Dell XPS 15 9510 review: Come for the screen, stay for everything else – Ars Technica
Most people buying a laptop these days will get by just fine with a 13- or 14-inch thin-and-light PC like the Dell XPS 13 or Lenovo’s ThinkPad X1 Carbon. These laptops have reasonably powerful processors and integrated graphics that are good enough for an external monitor or two, but they prioritize a thin profile and light weight over performance.
Still, sometimes you need something larger and more powerful, whether it’s because you want a bigger screen to use away from your desk or you need extra processor cores or graphical power for editing videos or playing games. And if you want those things in a laptop that doesn’t totally disregard size and weight—and if you prefer or require Windows instead of macOS—that’s when you buy something like the XPS 15.
The latest XPS 15 (officially, model number 9510) is yet another iterative improvement for a laptop that has always looked and felt like a blown-up version of the XPS 13. But six- or eight-core Intel Tiger Lake processors and a new Nvidia GeForce RTX GPUs with ray tracing capabilities make this version of the XPS 15 especially appealing for professionals and light gamers, even if updated competitors like Lenovo’s ThinkPad X1 Extreme Gen 4 (and, when it’s finally released, an updated version of the 16-inch MacBook Pro with Apple Silicon) give it a run for its money.
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The design of the XPS 15 hasn’t changed much since 2016-ish, when Dell took the then-new slim-bezeled design of the XPS 13 and blew it up. And as with the XPS 13, the changes in the years since have been incremental but significant. The under-the-screen, up-your-nose webcam has migrated back to the proper position above the screen. The laptop has gotten marginally thinner and lighter, the trackpad has gotten even larger, and (with the exception of an SD card reader and a headphone jack) the laptop now uses Thunderbolt and USB-C ports exclusively, like the MacBook Pro. The two ports on the laptop’s left side are Thunderbolt 4, while the one on the right side is USB-C—any of the three can be used to connect an external display or charge the laptop, you’ll just want to make sure you use any Thunderbolt accessories with the faster ports.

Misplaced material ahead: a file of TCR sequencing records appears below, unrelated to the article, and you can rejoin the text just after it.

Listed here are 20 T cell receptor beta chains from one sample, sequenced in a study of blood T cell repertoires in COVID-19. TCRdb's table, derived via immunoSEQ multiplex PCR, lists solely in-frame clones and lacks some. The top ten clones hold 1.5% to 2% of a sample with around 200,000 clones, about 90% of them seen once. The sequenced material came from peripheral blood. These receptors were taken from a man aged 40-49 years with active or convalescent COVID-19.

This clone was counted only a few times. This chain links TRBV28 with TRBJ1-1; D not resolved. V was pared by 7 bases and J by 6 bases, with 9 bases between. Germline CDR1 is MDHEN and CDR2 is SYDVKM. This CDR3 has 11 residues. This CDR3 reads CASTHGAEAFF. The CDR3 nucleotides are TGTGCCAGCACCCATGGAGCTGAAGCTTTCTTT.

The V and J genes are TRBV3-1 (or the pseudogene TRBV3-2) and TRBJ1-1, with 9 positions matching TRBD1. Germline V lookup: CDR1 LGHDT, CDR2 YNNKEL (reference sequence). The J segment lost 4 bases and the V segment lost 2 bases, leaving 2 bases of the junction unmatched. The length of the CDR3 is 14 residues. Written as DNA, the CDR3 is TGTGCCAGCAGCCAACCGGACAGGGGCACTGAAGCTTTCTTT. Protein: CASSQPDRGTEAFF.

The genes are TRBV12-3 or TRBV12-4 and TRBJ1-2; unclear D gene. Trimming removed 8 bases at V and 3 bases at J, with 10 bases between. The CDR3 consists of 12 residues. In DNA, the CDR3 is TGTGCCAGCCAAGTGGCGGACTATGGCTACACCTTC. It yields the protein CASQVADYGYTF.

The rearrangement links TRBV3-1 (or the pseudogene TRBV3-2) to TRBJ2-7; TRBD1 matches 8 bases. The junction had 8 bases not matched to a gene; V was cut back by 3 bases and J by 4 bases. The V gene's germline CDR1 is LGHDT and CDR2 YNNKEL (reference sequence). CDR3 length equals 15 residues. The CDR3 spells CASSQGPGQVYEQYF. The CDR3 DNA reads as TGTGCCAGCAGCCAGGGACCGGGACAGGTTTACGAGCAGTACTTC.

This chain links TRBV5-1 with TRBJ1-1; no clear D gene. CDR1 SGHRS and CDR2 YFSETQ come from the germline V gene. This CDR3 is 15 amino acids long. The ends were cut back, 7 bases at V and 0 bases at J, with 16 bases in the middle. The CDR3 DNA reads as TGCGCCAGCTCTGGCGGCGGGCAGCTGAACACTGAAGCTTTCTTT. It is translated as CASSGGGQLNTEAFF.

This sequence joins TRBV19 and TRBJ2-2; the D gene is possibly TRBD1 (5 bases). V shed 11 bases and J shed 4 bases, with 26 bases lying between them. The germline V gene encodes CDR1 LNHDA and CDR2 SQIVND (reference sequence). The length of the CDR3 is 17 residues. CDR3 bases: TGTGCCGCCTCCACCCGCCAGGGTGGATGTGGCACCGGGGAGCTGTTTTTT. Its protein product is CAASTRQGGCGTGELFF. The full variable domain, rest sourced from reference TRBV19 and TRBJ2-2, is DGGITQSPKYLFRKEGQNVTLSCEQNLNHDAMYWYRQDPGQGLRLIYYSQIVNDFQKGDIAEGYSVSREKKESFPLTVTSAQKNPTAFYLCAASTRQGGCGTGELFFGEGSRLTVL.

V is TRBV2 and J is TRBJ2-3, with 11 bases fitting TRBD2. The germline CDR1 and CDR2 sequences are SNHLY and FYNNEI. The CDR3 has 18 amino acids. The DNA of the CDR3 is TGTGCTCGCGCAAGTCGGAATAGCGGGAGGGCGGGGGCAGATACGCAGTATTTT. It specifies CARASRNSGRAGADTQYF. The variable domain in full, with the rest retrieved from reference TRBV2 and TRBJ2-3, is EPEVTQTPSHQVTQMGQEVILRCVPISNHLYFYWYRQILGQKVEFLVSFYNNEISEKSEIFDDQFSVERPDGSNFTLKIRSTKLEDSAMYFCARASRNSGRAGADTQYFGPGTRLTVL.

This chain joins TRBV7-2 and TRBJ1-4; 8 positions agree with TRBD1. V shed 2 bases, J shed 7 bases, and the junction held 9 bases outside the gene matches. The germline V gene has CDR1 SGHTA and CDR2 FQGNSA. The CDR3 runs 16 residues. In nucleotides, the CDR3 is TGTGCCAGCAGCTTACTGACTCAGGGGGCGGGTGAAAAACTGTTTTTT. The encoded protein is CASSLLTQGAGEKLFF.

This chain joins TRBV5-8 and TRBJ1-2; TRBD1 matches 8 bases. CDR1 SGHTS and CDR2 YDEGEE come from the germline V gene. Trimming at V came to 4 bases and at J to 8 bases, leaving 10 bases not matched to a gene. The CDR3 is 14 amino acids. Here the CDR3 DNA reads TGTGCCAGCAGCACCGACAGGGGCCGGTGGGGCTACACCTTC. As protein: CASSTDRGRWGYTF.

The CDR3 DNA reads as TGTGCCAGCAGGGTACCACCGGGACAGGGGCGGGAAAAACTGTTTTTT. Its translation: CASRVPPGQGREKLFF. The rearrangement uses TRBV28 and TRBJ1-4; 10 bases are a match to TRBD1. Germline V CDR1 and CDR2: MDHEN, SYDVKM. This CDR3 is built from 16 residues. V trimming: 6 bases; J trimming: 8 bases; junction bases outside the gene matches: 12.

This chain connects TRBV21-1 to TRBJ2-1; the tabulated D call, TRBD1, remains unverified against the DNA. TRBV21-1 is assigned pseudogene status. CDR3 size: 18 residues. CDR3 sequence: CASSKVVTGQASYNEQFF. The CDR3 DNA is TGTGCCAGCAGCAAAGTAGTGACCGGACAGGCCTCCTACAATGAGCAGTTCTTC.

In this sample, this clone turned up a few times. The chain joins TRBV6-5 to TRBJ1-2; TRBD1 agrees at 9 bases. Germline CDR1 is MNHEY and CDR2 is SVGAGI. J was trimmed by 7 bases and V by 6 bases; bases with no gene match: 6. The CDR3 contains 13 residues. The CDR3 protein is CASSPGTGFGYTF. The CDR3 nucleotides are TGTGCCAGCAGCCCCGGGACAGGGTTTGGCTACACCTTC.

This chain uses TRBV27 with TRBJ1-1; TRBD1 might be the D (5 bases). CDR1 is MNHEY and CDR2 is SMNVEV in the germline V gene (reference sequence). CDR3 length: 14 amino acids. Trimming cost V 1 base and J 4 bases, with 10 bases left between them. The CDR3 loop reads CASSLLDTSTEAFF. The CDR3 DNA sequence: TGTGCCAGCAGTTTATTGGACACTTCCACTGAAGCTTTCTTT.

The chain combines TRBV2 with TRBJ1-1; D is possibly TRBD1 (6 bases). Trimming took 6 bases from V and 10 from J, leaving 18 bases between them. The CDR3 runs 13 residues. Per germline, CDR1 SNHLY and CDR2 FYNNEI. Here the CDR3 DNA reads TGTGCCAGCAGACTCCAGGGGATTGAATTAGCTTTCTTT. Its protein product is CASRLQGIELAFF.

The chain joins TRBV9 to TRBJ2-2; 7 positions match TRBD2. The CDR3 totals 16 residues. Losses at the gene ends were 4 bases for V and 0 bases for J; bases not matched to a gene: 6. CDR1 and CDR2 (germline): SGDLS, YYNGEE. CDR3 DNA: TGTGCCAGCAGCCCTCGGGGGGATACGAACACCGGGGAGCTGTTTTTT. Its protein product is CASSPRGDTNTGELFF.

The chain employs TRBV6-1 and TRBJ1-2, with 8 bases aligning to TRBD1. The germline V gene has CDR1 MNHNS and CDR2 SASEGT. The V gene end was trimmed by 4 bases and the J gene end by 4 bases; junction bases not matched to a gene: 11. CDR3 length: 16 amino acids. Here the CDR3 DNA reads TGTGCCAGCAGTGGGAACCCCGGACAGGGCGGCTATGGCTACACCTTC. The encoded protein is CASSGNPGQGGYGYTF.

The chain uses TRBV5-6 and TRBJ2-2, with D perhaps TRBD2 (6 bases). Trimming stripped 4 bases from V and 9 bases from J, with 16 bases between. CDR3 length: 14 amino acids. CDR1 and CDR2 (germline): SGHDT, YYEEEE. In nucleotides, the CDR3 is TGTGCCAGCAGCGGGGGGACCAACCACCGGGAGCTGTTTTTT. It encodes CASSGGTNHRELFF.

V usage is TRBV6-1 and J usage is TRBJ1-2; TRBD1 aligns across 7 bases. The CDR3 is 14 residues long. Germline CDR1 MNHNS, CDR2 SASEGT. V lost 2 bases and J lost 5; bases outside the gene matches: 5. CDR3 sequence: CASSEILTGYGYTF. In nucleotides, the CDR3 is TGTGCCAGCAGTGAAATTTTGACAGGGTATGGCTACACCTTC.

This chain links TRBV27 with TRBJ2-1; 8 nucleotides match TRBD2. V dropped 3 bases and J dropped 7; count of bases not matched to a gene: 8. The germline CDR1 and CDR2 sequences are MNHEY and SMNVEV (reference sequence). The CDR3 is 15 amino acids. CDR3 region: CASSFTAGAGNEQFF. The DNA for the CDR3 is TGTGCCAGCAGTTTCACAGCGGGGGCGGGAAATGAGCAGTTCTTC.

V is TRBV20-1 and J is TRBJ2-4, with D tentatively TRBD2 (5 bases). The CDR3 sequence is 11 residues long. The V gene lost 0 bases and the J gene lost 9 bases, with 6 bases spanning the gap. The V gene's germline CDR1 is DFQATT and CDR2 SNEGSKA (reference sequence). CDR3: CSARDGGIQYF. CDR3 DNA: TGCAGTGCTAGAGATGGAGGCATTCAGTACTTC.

The biggest difference in more recent years is the introduction of a new 16:10 aspect ratio for the screen, cutting the bottom “chin” bezel and filling that area up with screen instead. It’s not quite as tall as the 3:2 screens that Microsoft uses across the Surface lineup, but if you’re using an older laptop, jumping from 16:9 to 16:10 is a deceptively large upgrade in usable screen space. More symmetrical bezels also just look better. There’s no impression of wasted space.
We tested the “3.5K” OLED version of the screen, which sits in between the 1920×1200 IPS panel at the low end and a 3840×2400 IPS display at the top of the range. The difference between “true” 4K and this screen’s oddball 3456×2160 resolution is unlikely to be observable by the naked eye—the thing you’ll notice is the OLED panel, which has the typical benefits and pitfalls of the technology. The screen’s ability to totally turn off individual pixels gets you nice, deep blacks and an essentially infinite contrast ratio.